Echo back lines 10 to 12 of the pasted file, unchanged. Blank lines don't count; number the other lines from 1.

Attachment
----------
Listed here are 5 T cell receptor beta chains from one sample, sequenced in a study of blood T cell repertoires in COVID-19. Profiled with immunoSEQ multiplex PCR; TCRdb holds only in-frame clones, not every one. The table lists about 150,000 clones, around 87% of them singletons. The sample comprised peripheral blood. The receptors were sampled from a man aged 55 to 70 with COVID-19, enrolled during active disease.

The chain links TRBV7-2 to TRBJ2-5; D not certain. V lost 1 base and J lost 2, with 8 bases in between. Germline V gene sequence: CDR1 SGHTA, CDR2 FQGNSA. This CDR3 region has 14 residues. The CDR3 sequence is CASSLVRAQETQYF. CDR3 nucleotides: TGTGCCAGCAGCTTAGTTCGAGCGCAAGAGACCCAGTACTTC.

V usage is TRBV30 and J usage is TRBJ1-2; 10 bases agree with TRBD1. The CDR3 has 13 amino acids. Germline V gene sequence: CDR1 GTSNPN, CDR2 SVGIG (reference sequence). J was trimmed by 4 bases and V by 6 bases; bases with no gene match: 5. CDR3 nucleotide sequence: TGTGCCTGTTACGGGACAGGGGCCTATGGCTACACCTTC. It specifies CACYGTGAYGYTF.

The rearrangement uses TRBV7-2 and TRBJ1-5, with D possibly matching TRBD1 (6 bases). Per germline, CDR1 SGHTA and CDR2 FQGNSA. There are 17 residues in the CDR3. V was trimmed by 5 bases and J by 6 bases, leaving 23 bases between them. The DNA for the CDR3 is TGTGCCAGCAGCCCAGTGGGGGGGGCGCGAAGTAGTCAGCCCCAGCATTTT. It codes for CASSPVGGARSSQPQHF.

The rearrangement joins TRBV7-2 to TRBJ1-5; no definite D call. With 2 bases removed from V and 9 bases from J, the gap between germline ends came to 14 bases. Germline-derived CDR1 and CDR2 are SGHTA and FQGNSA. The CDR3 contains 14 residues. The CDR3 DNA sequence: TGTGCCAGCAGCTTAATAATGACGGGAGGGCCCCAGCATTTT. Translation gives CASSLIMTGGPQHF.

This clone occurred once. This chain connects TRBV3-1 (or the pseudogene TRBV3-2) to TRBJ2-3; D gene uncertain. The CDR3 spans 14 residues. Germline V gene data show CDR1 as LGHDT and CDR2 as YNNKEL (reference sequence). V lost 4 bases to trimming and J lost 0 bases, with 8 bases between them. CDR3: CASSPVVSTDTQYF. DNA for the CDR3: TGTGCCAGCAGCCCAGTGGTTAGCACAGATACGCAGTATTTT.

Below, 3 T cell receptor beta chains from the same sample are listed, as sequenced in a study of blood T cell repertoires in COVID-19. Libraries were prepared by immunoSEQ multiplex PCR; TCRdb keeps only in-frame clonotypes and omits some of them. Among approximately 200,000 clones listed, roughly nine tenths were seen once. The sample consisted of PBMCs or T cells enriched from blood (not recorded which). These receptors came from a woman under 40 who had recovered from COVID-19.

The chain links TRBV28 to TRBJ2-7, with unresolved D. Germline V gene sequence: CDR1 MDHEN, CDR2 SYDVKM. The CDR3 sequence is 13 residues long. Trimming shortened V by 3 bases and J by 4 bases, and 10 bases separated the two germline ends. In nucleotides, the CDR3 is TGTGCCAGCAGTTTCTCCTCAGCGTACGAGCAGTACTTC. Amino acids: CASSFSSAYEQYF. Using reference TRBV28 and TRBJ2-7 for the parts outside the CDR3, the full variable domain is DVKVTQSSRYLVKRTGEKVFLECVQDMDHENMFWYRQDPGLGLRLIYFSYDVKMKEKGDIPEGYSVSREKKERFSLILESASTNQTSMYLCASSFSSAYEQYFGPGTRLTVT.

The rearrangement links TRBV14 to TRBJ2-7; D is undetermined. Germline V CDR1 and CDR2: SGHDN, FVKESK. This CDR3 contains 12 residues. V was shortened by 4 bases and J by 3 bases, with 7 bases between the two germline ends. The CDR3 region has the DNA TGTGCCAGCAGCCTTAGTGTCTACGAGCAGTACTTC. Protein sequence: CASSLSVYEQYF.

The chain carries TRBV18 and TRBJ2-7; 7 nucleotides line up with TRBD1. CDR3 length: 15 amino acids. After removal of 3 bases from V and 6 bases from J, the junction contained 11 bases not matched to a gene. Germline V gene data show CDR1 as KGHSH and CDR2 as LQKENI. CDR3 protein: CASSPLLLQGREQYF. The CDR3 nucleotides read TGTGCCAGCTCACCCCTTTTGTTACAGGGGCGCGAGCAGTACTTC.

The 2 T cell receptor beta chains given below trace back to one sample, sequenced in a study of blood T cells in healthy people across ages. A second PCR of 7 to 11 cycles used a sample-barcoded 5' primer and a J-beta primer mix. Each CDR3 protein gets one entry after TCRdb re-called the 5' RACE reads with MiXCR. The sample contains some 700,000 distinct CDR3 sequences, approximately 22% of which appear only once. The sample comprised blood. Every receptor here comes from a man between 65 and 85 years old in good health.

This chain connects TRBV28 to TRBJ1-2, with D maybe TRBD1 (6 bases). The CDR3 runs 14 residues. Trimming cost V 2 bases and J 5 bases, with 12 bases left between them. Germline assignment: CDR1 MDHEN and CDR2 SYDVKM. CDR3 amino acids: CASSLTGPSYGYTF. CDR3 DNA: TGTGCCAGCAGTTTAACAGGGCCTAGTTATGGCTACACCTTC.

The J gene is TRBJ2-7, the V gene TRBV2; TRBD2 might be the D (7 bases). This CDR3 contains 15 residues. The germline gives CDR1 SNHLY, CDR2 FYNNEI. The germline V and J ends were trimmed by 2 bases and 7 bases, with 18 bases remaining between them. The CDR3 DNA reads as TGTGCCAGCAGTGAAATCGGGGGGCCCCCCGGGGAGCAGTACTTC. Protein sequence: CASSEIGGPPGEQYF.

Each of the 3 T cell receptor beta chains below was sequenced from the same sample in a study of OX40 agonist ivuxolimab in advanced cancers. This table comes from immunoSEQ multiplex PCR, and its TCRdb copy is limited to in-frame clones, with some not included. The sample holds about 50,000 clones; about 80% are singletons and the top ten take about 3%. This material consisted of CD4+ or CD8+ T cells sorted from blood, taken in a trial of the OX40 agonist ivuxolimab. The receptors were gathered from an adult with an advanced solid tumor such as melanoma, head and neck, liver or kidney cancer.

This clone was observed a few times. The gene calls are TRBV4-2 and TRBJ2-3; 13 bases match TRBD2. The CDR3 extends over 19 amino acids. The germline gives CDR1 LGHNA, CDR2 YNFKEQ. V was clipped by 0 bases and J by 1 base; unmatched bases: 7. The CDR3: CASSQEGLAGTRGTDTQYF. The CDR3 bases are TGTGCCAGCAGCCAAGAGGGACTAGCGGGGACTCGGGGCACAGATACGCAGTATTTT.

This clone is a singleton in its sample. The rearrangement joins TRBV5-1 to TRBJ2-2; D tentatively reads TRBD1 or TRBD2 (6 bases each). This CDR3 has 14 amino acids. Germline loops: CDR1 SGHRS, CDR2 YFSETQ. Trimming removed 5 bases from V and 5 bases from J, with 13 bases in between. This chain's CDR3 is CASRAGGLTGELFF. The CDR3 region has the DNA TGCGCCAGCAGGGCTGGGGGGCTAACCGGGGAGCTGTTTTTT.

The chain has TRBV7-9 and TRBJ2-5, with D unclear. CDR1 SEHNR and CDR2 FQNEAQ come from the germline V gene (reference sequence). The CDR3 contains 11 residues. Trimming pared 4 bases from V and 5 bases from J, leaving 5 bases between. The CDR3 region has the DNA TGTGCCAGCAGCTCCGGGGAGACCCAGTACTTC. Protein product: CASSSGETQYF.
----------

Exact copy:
The chain carries TRBV18 and TRBJ2-7; 7 nucleotides line up with TRBD1. CDR3 length: 15 amino acids. After removal of 3 bases from V and 6 bases from J, the junction contained 11 bases not matched to a gene. Germline V gene data show CDR1 as KGHSH and CDR2 as LQKENI. CDR3 protein: CASSPLLLQGREQYF. The CDR3 nucleotides read TGTGCCAGCTCACCCCTTTTGTTACAGGGGCGCGAGCAGTACTTC.

The 2 T cell receptor beta chains given below trace back to one sample, sequenced in a study of blood T cells in healthy people across ages. A second PCR of 7 to 11 cycles used a sample-barcoded 5' primer and a J-beta primer mix. Each CDR3 protein gets one entry after TCRdb re-called the 5' RACE reads with MiXCR. The sample contains some 700,000 distinct CDR3 sequences, approximately 22% of which appear only once. The sample comprised blood. Every receptor here comes from a man between 65 and 85 years old in good health.

This chain connects TRBV28 to TRBJ1-2, with D maybe TRBD1 (6 bases). The CDR3 runs 14 residues. Trimming cost V 2 bases and J 5 bases, with 12 bases left between them. Germline assignment: CDR1 MDHEN and CDR2 SYDVKM. CDR3 amino acids: CASSLTGPSYGYTF. CDR3 DNA: TGTGCCAGCAGTTTAACAGGGCCTAGTTATGGCTACACCTTC.